by Emily Dulanski, Susan Campbell and Terry Duffy
Memorial Day weekend gives us an opportunity to remember and honor our veterans, both fallen and living. Many organizations have services or ceremonies open to the public for this occasion. Among these are the Lake Ontario VFW Post 313 in Youngstown, Lewiston VFW Post 7487, the Martin F. Jennings American Legion Post 836 in Wilson and the American Legion Post 1451 in Wheatfield.
•The Lake Ontario VFW Post 313 in Youngstown will have its observance at Old Fort Niagara, beginning at 11 a.m. on Monday, and followed by a reception at the Post.
"We have a service at the 1812 cemetery at Old Fort Niagara every year," said Gary Zanardi, Post adjutant. "It's really the only plot of ground in Youngstown where veterans are buried."
•On Monday at 11 a.m., representatives of Lewiston's VFW and American Legion posts, and area elected officials will be participating in a Memorial Day Parade on Center Street and a ceremony at the Veterans Memorial at Academy Park.
•Also taking place on Monday at 10 a.m. is a ceremony sponsored by the Martin F. Jennings American Legion Post 836. It will be held at the Greenwood Veterans Memorial Park on Park Road in Wilson.
"Our guest speaker is Kyle Andrews, Niagara County treasurer," said Gary Pettit, Post commander. "Julie Rohring will be singing ‘The Star Spangled Banner' and the Thomas Marks Elementary School chorus ... under the direction of Tammy Rohring, (Julie's mother) ... will be performing." Post 836 will dedicate their flagpole to Lt. Col. Daniel E. Albright. The ceremony will be held in honor of Floyd "Red" Clark, who died March 6.
•Remember "Soldiers Through the Ages," at Old Fort Niagara from 10 a.m. through 4 p.m. on Saturday, May 29, and Sunday, May 30.
"This is the only time of year when we have what's called a timeline event, which depicts more than one time period," said Robert Emerson, executive director.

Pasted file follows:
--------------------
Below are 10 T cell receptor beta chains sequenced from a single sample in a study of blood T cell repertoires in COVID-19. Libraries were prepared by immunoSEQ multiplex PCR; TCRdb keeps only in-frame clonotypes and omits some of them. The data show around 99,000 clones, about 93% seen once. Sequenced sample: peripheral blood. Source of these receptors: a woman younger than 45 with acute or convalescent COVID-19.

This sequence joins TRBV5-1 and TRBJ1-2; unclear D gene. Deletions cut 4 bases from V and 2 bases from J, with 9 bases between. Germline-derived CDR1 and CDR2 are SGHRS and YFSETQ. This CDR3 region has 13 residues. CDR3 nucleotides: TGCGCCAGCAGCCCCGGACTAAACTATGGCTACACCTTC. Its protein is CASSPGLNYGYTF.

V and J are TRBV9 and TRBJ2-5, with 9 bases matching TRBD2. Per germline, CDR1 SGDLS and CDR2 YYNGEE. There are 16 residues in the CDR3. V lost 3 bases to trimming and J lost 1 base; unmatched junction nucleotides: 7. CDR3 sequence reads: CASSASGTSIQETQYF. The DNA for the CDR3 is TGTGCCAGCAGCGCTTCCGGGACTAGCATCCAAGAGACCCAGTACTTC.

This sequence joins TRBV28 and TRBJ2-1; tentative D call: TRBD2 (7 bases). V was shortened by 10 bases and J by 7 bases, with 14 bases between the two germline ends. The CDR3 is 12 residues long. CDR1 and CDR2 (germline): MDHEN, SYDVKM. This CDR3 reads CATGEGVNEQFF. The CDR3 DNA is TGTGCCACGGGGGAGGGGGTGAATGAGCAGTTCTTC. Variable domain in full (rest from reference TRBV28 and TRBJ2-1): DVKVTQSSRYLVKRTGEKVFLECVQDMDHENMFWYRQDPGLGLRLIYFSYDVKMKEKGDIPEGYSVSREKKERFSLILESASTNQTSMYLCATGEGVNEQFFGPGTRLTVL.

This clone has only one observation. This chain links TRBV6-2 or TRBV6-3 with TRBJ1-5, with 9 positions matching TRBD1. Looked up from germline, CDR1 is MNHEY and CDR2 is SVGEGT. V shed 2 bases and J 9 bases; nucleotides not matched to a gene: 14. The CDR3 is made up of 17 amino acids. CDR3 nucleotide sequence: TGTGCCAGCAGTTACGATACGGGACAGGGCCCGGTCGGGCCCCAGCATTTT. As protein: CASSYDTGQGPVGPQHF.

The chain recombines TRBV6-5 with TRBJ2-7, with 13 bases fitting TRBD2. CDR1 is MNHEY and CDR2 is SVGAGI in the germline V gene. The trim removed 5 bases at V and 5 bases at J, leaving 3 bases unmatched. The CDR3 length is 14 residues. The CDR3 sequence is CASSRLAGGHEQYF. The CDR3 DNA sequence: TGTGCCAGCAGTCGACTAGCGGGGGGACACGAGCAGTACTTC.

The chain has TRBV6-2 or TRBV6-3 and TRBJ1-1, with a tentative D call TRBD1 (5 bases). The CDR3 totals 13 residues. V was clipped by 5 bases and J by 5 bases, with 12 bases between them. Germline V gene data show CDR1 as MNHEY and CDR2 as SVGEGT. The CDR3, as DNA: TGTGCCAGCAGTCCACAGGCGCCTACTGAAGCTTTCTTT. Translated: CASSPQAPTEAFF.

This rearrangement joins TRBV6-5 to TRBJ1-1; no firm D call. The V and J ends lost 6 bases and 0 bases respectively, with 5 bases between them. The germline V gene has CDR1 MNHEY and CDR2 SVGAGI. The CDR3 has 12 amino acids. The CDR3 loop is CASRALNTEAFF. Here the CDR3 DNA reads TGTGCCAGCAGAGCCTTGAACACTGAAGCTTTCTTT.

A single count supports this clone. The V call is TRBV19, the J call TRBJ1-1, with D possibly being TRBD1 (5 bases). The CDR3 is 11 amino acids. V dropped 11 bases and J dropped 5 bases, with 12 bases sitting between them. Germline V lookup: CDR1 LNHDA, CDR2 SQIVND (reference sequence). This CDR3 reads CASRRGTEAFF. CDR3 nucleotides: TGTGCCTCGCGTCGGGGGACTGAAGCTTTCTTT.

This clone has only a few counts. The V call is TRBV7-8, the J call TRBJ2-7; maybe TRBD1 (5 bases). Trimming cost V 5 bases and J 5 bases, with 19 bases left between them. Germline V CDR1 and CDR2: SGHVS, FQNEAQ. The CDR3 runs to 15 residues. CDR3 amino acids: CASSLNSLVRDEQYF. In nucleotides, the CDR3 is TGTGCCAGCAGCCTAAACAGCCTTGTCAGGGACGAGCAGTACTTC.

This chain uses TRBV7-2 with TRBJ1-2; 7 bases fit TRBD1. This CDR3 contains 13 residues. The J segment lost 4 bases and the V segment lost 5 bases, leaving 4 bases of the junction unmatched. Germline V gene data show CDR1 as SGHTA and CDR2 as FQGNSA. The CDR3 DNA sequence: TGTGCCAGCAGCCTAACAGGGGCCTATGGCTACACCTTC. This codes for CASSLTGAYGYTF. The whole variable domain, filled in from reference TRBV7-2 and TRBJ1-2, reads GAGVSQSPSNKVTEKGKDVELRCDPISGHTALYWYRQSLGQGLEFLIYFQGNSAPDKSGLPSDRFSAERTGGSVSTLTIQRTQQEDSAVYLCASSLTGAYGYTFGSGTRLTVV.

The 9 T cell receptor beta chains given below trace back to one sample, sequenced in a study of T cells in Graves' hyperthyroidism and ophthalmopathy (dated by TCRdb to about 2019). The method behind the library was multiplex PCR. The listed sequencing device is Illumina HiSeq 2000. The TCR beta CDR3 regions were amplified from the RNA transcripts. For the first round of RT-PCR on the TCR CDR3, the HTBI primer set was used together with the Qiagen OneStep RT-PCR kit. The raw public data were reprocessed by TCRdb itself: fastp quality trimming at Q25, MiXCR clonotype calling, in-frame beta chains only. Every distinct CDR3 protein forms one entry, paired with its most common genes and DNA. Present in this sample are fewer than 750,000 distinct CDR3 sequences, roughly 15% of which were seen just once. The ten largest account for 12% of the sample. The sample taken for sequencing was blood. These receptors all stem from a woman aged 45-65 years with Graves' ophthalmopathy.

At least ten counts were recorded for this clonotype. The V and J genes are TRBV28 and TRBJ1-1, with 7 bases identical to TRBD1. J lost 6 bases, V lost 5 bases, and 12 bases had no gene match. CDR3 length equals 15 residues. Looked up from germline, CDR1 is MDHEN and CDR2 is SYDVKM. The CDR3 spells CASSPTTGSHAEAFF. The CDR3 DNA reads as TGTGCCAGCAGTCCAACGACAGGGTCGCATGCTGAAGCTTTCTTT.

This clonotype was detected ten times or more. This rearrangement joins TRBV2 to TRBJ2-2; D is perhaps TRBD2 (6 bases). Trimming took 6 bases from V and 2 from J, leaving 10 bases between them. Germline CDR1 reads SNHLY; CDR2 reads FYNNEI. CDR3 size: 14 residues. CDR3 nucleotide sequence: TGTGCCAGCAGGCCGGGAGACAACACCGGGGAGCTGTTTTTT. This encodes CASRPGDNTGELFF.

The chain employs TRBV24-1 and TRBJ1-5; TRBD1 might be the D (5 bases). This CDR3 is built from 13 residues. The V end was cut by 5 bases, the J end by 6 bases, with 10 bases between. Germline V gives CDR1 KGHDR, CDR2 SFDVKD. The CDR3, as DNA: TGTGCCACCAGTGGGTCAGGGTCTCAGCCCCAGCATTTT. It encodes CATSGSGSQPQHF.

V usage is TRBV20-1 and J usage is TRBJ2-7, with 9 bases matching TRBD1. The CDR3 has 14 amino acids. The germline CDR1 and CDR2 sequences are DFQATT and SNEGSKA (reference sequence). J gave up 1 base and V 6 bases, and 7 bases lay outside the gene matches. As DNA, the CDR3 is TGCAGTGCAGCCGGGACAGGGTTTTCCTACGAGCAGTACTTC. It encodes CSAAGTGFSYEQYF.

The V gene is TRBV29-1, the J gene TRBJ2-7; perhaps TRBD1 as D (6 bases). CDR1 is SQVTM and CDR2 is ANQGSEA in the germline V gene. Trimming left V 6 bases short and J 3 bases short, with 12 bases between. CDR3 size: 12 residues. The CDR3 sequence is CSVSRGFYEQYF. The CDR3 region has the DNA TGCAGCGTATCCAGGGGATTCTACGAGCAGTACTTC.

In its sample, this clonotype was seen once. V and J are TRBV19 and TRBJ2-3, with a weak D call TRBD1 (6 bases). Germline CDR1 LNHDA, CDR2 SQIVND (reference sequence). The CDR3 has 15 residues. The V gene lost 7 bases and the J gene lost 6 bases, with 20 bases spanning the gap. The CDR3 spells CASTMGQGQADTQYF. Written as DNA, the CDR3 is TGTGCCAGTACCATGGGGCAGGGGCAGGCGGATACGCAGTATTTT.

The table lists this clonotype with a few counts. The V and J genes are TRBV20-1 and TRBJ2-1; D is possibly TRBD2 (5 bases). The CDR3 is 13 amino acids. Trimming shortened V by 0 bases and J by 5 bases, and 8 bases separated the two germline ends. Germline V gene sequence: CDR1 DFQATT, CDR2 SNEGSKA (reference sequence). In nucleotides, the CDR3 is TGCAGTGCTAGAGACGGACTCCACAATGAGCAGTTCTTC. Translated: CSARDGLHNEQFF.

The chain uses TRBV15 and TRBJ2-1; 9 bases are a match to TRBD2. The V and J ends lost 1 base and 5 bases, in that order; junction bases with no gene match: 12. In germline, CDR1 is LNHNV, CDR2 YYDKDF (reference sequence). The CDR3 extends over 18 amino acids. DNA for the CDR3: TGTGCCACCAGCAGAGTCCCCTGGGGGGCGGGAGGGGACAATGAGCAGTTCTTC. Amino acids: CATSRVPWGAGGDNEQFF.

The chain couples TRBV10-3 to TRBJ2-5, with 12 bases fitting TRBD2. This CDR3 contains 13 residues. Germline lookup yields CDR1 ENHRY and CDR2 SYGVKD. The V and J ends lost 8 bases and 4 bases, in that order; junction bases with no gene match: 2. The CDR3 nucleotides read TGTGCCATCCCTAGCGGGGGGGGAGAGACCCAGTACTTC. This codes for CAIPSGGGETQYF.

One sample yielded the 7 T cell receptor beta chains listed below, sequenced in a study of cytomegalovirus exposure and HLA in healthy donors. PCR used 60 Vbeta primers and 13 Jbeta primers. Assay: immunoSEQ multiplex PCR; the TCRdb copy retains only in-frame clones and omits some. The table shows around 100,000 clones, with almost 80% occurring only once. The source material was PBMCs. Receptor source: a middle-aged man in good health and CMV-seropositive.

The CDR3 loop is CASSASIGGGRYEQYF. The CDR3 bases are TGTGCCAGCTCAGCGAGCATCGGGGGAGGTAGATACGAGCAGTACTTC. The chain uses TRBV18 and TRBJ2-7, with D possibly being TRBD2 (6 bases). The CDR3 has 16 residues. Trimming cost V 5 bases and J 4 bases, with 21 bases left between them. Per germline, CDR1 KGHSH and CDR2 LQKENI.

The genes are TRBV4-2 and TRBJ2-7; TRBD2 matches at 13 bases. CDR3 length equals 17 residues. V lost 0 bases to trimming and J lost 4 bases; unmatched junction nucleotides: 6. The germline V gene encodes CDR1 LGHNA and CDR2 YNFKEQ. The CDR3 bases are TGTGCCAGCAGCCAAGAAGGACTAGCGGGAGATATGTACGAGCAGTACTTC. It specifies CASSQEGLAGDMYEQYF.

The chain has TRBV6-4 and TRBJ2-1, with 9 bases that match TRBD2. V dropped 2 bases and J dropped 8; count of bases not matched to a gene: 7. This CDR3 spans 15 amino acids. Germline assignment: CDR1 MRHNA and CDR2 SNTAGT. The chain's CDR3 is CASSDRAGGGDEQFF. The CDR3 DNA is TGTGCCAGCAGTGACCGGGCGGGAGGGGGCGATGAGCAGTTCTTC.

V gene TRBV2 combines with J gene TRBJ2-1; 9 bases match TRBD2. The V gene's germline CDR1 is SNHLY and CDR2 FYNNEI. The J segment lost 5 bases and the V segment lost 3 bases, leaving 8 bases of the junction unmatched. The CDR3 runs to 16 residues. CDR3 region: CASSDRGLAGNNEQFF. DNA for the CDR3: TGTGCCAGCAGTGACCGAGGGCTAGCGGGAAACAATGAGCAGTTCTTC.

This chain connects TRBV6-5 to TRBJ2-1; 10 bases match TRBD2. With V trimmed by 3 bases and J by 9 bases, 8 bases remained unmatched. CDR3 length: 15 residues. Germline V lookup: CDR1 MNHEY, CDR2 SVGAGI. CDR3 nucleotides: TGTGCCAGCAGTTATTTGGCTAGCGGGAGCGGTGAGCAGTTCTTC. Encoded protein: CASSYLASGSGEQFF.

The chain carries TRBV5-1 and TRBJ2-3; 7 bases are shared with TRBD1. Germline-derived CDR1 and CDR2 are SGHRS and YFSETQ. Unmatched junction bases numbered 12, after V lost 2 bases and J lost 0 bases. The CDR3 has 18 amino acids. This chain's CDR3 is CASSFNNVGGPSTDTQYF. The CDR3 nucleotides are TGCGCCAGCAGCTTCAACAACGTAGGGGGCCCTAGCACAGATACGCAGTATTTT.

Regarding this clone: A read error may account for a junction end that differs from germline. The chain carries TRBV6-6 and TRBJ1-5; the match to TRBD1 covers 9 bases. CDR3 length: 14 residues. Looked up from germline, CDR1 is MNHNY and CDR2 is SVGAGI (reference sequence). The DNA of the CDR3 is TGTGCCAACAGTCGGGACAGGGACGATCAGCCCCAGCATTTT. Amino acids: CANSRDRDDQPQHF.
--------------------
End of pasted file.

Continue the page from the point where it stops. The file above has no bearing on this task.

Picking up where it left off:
With a wide focus on the time period of the French and Indian War through World War II, this event will feature displays of military vehicles, tactical and weapons demonstrations, reenactments and special tours.
"You'll see everything from muskets to machine guns at this event," said Emerson. "It's been running for the past 10 years ... and involves 50 to 60 volunteers."
While this event takes place at Old Fort Niagara, it is not just intended for the fallen veterans of the fort.
"The educational program focuses on Fort Niagara soldiers," said Emerson. "But the meaning of the event is more to honor all who serve their country."
•The American Legion Post 1451 in Wheatfield will honor veterans on Monday, at 11 a.m. at the town monument, located at the Wheatfield Highway Garage, 6680 Ward Road.
There will also be a rifle salute and a commander playing taps among other festivities. The ceremony will be followed by a chowder reception at the Post, located at 6525 Ward Road.
•The Town of Niagara Lions and Lioness Clubs will be hosting their annual Memorial Day ceremony, beginning at 11 a.m. at the Witmer Road Cemetery on Witmer Road in the Town of Niagara. It will include the placing of a memorial wreath next to the monument by the presidents of the Lions and Lioness Clubs and the raising of the flag by the Western Region Corps of Cadets. The color guard will be provided by the Conrad Kania Detachment of the Marine Corps League, which also will be performing a live gun salute and the playing of taps.
•In Niagara Falls, honor veterans at 10 a.m. Saturday at the parade from the City Market on Pine Avenue to Hyde Park.
•VA Western New York Healthcare System invites the public to participate in the Memorial Day observance at its Buffalo hospital, 3495 Bailey Ave., at 1 p.m. Sunday in Freedom Hall (Room 301). Keynote speaker will be Thomas Konopka, director, Vietnam Veterans of America Chapter 77.
Even if you don't attend a local Memorial Day weekend observance, the VA is inviting everyone to participate in a moment of remembrance at 3 p.m. Monday, a time when many Americans are enjoying their freedoms on the national holiday. It is intended to be a unifying act of remembrance for Americans of all ages.The tradition of Memorial Day dates to 1868 when it was established as an event in May to clean and ornament the graves of fallen soldiers. It was first called Decoration Day.